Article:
Survey of US consumers finds ‘cool’ features blend digital and
physical to provide shoppers with relevant product information and
suggestions – on their own terms
SEATTLE–(BUSINESS WIRE)–Future Stores Conference — It’s an omnichannel world for
consumers and retailers, but not all capabilities are created equal.
RichRelevance®, the global leader in omnichannel personalization, today
released its second annual “Creepy or Cool” survey of US consumers. The
2016 study finds that while American consumers expect to use their
mobile phones as part of the store experience, they are most open to
mobile and digital innovations that allow them to choose when and how to
engage. In contrast, technologies such as facial recognition that are
used to track and target customers remain unpopular with consumers.
“For the second year in a row, the study finds that shoppers think it is
cool to get digital help finding relevant products and information – on
their own terms when they choose to engage,” said Diane Kegley, CMO of
RichRelevance. “However, they are creeped out by digital capabilities
that identify and track without a clear value offered in return.”
Creepy or Cool 2016: Key Findings
The new survey finds that the mobile phone ranks #1 for shopping. More
than two-thirds (67%) of American consumers use their mobile phone to
shop. Not surprisingly, mobile usage skews even higher for the coveted
younger Millennial demographic (ages 18-29), with nearly 8 out of 10
(79%) shopping on their mobile phone.
Mobile shopping now extends into the physical store. Nearly 3 in 4
consumers (73%) use their mobile phone while they are shopping in the
aisles, and 1 in 4 (23%) use it frequently while shopping. Here again,
Millennials are more likely to turn to their mobile phones. More than 8
out of 10 (84%) use their mobile phone in the store, and 1 in 3 (35%)
use it frequently.
As retailers rush to deliver a store experience that merges digital
technologies, mobile phone and the physical aisle, they must walk a fine
line between an elevated – or an eerie – experience. There is no
one-size-fits all approach, and consumer comfort levels vary depending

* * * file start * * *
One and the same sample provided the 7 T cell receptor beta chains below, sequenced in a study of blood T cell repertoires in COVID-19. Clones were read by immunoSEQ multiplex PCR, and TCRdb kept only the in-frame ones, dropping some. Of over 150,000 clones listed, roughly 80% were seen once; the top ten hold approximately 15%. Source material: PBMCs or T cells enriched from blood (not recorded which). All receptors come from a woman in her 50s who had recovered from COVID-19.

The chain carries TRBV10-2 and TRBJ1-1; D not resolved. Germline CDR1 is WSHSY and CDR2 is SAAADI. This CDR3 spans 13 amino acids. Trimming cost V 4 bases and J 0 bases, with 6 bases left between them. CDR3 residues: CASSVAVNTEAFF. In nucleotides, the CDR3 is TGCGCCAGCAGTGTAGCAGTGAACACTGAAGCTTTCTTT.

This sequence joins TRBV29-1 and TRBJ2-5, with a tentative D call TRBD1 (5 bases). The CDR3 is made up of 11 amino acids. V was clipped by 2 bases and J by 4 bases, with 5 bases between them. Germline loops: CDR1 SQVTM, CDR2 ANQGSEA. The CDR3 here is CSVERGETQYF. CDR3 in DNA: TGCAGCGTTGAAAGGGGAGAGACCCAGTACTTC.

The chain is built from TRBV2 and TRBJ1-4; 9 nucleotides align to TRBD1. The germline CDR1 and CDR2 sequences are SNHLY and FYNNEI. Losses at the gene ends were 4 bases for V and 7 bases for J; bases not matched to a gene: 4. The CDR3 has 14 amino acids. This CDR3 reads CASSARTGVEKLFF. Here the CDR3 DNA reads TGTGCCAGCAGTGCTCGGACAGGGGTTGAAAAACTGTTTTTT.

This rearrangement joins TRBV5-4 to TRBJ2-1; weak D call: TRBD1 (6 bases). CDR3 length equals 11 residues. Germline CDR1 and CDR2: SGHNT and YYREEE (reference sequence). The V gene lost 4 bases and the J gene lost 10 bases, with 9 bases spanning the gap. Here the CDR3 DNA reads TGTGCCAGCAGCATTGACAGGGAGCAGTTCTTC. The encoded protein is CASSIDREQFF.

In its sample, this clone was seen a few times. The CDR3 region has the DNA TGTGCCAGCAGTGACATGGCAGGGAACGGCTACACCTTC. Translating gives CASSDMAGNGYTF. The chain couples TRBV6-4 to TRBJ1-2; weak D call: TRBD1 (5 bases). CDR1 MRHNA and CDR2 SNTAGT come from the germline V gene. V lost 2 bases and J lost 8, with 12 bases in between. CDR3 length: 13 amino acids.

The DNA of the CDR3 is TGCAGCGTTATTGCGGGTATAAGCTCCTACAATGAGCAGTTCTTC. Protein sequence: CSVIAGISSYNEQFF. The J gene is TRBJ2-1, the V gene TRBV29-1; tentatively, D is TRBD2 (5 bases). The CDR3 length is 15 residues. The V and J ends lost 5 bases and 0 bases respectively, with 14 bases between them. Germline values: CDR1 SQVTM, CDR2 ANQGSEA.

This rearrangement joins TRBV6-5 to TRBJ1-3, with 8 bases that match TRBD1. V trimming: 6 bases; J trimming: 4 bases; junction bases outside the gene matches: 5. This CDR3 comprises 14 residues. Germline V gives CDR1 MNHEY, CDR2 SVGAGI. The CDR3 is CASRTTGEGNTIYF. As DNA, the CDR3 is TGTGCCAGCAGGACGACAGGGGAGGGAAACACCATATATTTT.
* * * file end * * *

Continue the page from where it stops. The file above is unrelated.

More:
on where and how technology is deployed. Age is also a major factor,
with Millennials expressing stronger opinions on both creepy and cool
features. Comparative survey data includes:
You can scan a product on your mobile device to see product reviews and
recommendations for other items you might like.
Overall: 79% cool; Millennials: 84% cool
Soon after you leave the store, you receive a digital coupon for a
product you looked at but didn’t purchase.
Overall: 52% cool; Millennials: 60% cool
When you check out, your print or email receipt includes product
recommendations selected just for you.
Overall: 50% cool; Millennials: 59% cool
Your location in the store triggers personalized product information,
relevant content, recommendations and discounts to pop up on your mobile
device as you walk the aisles.
Overall: 40% cool; Millennials: 49% cool
Digital screens in each dressing room show products that complement the
item that you are trying on.
Overall: 41% cool; Millennials: 49% cool
A salesperson makes more helpful suggestions because they can see what
you’ve previously browsed and bought on their site and in the store.
Overall: 32% cool; Millennials: 45% cool
Facial recognition technology identifies you as a high value shopper and
relays this information to a salesperson.
Overall: 67% creepy; Millennials: 71% creepy
A salesperson greets you by name on the store floor because your mobile
phone or app signals your presence.
Overall: 64% creepy; Millennials: 64% creepy
The survey of 1,018 US consumers was conducted by RichRelevance in May
RichRelevance is the global leader in omnichannel personalization and is
used by more than 200 multinational companies to deliver the most
relevant and innovative customer experiences across web, mobile and in
store. RichRelevance drives more than one billion decisions every day,
and has generated over $10 billion in sales for its clients, which
include Office Depot, Costco, Marks & Spencer and Galeries Lafayette.
Headquartered in San Francisco, RichRelevance serves clients in 42
countries from 9 offices around the globe. For more information, please
Brady PR for RichRelevance
Renee Newby, 757-651-6554